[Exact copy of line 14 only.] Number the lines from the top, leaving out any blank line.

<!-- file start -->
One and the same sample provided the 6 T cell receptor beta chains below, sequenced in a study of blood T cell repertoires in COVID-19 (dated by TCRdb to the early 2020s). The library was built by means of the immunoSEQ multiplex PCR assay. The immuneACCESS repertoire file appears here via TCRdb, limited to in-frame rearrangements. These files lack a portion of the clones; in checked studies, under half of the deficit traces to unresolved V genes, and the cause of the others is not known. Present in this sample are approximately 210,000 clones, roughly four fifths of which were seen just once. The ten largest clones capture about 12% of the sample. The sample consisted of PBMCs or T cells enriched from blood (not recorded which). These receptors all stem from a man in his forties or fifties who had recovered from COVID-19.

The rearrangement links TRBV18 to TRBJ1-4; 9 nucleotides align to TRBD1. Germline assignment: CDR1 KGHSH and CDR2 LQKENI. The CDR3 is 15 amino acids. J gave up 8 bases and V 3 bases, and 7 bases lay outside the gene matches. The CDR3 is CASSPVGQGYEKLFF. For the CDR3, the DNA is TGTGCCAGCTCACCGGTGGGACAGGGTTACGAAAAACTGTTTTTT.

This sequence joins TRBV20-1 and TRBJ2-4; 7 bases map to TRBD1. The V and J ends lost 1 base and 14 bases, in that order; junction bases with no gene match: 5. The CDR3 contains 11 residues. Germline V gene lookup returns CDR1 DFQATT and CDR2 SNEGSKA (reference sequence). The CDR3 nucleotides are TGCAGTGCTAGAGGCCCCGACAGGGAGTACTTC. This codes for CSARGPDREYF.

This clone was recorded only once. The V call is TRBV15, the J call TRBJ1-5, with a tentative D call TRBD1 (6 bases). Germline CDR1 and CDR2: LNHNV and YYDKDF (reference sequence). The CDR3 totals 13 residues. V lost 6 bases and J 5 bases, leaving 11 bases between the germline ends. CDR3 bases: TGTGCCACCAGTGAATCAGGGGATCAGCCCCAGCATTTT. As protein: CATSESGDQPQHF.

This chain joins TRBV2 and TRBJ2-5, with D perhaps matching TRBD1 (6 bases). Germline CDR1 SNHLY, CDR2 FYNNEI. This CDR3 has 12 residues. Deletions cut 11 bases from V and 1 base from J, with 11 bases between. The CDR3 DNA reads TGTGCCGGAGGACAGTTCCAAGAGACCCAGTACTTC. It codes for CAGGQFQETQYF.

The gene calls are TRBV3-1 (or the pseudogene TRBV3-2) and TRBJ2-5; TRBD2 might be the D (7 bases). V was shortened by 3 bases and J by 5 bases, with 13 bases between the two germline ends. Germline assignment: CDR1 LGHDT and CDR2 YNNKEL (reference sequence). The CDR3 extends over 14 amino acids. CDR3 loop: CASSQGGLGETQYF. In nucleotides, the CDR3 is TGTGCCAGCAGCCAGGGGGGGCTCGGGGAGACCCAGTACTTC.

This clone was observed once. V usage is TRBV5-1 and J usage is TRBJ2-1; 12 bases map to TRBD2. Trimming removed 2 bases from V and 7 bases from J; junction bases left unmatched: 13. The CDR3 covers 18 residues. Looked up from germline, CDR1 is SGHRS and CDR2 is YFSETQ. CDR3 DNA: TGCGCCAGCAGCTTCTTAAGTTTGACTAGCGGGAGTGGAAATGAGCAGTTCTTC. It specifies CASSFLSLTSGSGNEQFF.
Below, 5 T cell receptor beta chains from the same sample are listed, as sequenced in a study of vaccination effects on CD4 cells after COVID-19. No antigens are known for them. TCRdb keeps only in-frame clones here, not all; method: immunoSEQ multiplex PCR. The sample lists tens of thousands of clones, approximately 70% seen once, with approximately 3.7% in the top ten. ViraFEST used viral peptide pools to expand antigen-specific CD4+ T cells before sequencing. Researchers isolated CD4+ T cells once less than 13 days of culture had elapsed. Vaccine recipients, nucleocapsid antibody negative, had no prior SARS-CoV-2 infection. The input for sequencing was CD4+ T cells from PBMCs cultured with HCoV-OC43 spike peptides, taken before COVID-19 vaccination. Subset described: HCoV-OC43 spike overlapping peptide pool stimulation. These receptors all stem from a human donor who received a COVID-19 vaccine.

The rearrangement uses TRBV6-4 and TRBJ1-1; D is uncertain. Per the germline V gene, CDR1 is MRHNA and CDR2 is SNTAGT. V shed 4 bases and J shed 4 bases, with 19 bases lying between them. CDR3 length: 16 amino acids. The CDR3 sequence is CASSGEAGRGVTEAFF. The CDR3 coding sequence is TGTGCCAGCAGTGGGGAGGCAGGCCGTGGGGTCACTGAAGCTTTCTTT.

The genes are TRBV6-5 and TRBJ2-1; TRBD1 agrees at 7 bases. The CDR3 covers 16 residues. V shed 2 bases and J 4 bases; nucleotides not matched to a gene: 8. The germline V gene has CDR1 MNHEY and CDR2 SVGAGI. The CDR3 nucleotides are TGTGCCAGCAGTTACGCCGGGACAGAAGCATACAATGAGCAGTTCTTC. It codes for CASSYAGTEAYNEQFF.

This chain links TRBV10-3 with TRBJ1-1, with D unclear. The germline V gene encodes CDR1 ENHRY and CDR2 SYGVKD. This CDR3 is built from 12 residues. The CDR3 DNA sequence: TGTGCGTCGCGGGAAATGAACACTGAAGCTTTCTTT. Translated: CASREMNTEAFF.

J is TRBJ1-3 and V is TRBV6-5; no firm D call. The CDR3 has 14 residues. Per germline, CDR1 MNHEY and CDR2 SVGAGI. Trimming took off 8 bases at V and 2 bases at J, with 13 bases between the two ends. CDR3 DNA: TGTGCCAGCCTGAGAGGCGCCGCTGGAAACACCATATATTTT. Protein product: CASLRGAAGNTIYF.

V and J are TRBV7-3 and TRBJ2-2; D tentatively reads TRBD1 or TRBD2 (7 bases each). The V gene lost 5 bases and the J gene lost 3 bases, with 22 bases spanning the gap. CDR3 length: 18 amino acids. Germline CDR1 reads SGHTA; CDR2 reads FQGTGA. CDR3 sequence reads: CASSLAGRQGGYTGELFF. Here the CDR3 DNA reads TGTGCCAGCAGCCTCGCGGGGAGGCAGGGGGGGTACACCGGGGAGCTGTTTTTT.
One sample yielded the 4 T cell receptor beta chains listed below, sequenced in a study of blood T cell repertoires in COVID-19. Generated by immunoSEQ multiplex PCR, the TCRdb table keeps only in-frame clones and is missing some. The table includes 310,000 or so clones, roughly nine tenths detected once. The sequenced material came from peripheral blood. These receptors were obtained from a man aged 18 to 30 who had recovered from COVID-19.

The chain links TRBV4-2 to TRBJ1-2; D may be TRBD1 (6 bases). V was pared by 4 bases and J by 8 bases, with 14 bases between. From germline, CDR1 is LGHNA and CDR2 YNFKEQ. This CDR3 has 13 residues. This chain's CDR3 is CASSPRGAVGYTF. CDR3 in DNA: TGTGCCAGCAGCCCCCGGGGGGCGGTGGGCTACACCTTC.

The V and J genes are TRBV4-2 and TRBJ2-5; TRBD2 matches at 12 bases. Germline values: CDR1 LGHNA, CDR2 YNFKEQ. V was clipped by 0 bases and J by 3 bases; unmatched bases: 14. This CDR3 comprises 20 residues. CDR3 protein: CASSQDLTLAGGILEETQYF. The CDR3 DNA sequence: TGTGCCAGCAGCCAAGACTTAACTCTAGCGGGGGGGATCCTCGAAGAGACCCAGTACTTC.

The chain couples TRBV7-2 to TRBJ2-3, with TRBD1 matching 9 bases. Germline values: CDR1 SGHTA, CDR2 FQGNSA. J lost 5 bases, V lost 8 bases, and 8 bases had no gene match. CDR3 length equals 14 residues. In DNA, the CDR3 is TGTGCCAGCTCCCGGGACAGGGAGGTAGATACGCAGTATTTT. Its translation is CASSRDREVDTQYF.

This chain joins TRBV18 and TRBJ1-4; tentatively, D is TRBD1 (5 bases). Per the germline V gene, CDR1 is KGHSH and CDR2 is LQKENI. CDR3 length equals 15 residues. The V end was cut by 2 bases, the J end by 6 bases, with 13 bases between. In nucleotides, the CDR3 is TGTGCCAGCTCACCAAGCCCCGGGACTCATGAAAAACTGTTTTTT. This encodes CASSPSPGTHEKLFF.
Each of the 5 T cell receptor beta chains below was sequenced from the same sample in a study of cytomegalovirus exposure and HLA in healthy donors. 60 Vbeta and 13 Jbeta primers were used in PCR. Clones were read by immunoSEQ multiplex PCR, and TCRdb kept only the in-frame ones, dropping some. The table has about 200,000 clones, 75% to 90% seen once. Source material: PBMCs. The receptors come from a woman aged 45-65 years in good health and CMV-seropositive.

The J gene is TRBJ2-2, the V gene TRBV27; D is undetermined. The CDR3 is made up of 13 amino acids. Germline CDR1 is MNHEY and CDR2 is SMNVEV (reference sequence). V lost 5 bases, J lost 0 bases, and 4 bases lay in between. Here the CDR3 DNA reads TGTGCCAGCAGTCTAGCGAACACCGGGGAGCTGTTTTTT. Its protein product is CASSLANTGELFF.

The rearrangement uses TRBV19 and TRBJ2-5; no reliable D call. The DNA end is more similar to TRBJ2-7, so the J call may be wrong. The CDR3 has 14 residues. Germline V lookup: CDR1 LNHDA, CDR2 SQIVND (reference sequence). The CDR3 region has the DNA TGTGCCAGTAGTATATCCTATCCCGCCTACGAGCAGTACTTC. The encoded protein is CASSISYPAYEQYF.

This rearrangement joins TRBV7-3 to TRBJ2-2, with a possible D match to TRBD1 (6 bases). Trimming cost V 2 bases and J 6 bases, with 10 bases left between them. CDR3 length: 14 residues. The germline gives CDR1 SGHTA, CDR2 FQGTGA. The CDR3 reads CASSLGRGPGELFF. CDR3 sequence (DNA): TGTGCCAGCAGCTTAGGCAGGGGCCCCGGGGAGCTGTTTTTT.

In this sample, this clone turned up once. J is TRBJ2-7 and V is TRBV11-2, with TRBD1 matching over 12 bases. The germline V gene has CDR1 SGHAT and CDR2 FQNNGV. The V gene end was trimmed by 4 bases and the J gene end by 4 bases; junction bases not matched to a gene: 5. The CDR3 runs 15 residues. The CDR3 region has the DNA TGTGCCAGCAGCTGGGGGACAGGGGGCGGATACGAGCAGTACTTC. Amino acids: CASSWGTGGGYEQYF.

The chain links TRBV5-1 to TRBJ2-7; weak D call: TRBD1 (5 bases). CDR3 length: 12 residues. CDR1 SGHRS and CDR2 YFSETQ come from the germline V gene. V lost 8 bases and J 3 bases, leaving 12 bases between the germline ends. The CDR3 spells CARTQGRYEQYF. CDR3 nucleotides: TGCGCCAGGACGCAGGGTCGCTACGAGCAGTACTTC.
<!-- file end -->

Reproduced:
One sample yielded the 4 T cell receptor beta chains listed below, sequenced in a study of blood T cell repertoires in COVID-19. Generated by immunoSEQ multiplex PCR, the TCRdb table keeps only in-frame clones and is missing some. The table includes 310,000 or so clones, roughly nine tenths detected once. The sequenced material came from peripheral blood. These receptors were obtained from a man aged 18 to 30 who had recovered from COVID-19.